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To make the mirror, the width can be changed from 100% to -100%, this will flip the shape.

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Now, how does that help with 3D?

Typically 3D elements in Photoshop CC are created direct from the path / shape. In this case, once the initial shape has been drawn it can be extruded. To do this, Once the layer is selected, menu item 3D  / New 3D Extrusion from Selected Layer can be selected to convert the shape to a 3D shape. Because the layer is transparent, the extrusion will just be for the shape and won’t include the background.


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This will create the 3D extrusion. Once 3D extrusions have been created, clicking on them until the move widget appears (once is normally enough), will give access to it’s basic properties, including an option to edit the original source document.

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Once in 3D it’s simple to create a duplicate 3D object, by opening the 3D menu from the Window menu item. Selecting the main object, in this case Layer 1 (Marked in Red), then by right clicking and choosing ‘Duplicate object’. This will create a second 3D object within the same 3D environment.

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When the front face of the new object is selected, the font face inflation will be selected in the 3D menu.

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To get a mirror of the 3D object, it can be rotated by 180 and achieve the same effect, however, the face that will be shown to the camera is the back face.

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So, the thing to do is to flip the source in the same way as the 2D shape in the initial part of this blog

Reverting back to the front inflation view of this object, then selecting it until the move widget is displayed. The basic shape properties along with the ‘Edit Source’, will be shown in the properties panel (Objects will need to be created from Photoshop CC or Illustrator CC for the source to be editable. If Illustrator files are used as a source, then ‘Edit Source’ will open up the 2D Photoshop element, the illustrator file can be accessed by double clicking on the Smart Object Layer , then the original vector can be modified).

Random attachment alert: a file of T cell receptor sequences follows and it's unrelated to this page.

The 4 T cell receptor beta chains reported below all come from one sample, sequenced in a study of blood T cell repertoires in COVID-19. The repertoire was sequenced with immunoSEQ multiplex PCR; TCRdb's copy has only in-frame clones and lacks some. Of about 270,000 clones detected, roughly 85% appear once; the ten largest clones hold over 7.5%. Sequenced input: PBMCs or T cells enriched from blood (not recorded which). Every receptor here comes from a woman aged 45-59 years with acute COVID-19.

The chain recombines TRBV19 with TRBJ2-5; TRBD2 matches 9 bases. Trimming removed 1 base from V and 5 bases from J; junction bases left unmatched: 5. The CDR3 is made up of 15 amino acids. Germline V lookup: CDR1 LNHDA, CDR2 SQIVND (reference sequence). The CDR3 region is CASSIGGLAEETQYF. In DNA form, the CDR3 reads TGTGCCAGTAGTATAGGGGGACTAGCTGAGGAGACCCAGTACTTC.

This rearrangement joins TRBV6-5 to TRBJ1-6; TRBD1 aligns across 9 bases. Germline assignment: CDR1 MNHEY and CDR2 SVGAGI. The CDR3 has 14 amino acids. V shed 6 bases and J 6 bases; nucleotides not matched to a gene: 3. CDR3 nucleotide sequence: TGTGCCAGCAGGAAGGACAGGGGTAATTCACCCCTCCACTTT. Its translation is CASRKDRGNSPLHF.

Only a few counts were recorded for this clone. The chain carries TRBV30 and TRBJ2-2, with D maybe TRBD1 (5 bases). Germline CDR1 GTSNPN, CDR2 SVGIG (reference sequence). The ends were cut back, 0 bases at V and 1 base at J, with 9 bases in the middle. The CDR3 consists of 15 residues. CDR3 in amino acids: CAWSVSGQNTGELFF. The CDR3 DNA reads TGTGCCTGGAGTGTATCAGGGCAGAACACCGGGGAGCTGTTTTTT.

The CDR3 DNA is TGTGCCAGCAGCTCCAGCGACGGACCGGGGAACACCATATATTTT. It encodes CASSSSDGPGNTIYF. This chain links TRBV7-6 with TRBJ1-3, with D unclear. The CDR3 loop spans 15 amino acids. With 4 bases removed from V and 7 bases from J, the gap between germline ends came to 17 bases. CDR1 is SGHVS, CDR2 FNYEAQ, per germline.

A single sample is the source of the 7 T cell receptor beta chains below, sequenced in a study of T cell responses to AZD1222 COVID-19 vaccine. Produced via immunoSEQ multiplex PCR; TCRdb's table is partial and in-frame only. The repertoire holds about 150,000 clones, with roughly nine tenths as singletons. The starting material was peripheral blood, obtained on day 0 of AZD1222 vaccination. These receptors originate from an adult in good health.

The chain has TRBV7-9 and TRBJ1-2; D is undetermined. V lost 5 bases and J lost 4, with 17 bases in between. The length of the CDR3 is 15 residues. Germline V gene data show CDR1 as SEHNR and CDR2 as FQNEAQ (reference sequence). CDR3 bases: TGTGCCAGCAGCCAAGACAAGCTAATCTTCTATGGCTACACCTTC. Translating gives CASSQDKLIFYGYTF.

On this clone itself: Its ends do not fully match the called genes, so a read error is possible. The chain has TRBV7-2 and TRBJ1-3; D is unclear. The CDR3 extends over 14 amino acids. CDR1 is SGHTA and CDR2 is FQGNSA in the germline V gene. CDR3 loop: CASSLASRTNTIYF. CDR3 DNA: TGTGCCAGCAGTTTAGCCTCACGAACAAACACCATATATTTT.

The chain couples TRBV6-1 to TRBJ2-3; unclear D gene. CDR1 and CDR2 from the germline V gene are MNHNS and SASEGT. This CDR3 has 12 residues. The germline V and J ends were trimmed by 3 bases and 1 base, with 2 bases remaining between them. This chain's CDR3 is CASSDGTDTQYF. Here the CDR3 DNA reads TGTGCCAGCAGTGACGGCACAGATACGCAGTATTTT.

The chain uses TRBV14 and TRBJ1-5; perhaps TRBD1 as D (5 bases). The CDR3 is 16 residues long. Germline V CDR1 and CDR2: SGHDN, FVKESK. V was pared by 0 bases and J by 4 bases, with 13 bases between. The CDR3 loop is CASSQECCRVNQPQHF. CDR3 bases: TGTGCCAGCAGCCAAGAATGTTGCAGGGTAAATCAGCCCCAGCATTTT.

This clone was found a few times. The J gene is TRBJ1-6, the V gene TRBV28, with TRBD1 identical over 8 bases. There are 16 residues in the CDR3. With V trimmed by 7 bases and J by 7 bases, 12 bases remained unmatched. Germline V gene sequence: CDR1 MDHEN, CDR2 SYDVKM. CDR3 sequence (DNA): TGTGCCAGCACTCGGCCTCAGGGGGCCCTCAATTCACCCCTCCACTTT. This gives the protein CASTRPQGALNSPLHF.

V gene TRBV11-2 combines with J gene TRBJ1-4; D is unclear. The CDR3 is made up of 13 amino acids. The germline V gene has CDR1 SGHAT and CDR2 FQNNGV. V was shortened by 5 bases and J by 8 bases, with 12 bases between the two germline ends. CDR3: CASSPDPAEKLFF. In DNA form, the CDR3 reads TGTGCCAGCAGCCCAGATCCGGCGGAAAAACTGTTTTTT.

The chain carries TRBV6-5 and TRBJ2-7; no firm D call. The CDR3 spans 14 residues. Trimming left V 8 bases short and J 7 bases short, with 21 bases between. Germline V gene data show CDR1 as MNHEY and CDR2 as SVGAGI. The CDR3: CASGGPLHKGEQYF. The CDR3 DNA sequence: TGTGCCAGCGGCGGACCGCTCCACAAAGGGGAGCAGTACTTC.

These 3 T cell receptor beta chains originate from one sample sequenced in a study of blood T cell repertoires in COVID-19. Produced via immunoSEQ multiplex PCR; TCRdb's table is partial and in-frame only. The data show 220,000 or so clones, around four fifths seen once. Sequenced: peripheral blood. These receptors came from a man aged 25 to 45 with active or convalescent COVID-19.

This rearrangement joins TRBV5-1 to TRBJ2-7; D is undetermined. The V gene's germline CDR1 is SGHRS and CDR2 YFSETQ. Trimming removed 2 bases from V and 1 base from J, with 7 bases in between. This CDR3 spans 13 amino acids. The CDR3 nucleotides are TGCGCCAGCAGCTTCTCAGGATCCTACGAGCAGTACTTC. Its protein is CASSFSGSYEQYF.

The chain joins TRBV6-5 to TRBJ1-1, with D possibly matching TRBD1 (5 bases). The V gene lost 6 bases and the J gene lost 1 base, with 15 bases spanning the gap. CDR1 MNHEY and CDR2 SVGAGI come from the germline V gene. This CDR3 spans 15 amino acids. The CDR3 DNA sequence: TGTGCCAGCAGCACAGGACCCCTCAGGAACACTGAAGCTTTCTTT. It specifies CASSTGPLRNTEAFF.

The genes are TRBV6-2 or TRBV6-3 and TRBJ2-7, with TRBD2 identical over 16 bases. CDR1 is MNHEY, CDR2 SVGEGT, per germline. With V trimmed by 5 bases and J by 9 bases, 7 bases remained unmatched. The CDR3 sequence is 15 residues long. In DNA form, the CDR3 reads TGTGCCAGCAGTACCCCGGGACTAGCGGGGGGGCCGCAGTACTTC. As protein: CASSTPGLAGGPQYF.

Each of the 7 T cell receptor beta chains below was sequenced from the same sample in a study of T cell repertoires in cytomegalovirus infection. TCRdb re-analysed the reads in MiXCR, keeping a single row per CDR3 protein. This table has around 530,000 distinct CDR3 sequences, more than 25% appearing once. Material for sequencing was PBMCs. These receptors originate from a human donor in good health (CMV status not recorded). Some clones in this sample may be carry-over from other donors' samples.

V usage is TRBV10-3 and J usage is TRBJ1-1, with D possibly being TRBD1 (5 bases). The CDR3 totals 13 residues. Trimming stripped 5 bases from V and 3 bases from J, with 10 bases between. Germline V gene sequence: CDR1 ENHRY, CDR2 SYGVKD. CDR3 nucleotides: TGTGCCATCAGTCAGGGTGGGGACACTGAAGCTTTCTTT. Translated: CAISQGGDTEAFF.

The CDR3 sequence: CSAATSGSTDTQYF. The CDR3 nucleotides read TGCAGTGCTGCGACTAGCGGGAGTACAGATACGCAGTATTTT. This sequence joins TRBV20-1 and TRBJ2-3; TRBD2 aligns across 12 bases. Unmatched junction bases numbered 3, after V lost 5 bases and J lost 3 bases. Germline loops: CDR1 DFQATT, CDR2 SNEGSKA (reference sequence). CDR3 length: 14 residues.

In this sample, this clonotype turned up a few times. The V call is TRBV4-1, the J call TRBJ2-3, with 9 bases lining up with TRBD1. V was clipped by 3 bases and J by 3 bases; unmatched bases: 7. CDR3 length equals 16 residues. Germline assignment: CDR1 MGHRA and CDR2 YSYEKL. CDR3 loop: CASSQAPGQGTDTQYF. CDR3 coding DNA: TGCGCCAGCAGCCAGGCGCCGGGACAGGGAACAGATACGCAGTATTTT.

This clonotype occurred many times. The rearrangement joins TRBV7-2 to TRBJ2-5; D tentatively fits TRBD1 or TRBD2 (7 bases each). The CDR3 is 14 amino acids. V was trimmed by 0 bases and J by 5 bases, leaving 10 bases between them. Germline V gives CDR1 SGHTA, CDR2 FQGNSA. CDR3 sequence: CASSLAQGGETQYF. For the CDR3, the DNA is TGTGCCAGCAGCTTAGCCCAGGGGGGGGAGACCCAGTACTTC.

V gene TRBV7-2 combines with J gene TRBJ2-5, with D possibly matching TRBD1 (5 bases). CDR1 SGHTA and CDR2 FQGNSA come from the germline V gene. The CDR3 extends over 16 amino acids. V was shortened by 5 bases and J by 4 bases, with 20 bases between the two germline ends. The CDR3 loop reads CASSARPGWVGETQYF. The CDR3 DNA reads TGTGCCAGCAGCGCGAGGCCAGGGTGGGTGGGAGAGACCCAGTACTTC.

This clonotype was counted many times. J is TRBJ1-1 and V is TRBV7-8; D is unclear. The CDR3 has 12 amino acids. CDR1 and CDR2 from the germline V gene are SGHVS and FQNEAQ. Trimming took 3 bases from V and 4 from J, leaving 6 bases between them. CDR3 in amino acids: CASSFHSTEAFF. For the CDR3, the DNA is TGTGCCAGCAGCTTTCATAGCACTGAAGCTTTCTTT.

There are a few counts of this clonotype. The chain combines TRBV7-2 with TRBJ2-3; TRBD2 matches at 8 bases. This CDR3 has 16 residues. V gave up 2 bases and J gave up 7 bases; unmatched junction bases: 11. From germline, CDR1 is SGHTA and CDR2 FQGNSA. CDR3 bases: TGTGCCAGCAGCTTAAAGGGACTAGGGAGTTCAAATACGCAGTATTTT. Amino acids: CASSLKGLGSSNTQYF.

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Once this has been chosen, the original shape (as in the first section of this document) should be displayed. Following the same principles, CMD+T(Mac) or CTRL+T (PC) (to enter free transform) can be used.  The original value of the width is 100%, a new value of -100% in the width parameter will mirror the shape.

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This action will flip the shape on the vertical. This change can then be saved and committed to and the document closed. The 3D shape should also be updated and now be an exact mirror image of the original.

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This has been very useful when creating mirrored parts of my personal Photoshop CC 3D model project (Behance – Work in Progress).

Apple Aperture to Lightroom Import Plugin is now available

The Apple Aperture to Lightroom imported is now available as a plugin, from the Adobe Add-ons site.

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As promised in a blog post here, we are proud to introduce the Aperture and iPhoto import plugin for Lightroom 5.  The plugin allows Aperture and iPhoto customers to migrate their images and key metadata (such as keywords, events, project structure) into Lightroom catalogs in a seamless way.

Installation:  There are 2 ways to install the Aperture plugin.

Creative Cloud members – please visit the Adobe Add-ons page here and follow the instructions to install:

  1. Ensure that you’re using Lightroom 5.6.  You can check your Lightroom version by going to Help->System Info inside Lightroom.  If not using Lightroom 5.6, please update to the 5.6.
  2. Close Lightroom.
  3. Click on the Install button on Adobe Add Ons.  This will launch the Creative Cloud Application, which will download and install the plugin.
  4. Launch Lightroom.

Note – if you are unable to install, first try restarting the Creative Cloud application.  If that does not work, then please follow the instructions listed for perpetual customers below.

Lightroom 5 Perpetual Customers – please follow the manual installation instructions below.

  1. Ensure that you’re using Lightroom 5.6.  You can check your Lightroom version by going to Help->System Info inside Lightroom.  If not using Lightroom 5.6, please update to the 5.6.
  2. Download the plugin zip file to a known location (such as your desktop)
  3. Double click on the downloaded zip file to extract it.
  4. Navigate to the Users/<username>/Library/Application Support/Adobe/Lightroom folder.  To do so, use the Go menu item within Finder.  Please note that the Library folder is hidden by default and that you will need to hold down the Option/Alt key to make it visible.
  5. Check to see if there is a Modules folder.  If not, please create this folder.
  6. Copy the extracted aperture_iphoto_importer.lrplugin file to the Modules folder.
  7. Start Lightroom.

Download link ->  aperture_iphoto_importer


1.  Open the Plugin

For Aperture Customers:  click on File -> Plugin Extras -> Import from Aperture Library

For iPhoto Customers:  Click on File -> Plugin Extras -> Import from iPhoto Library

2.  Verify that the Library location is correct.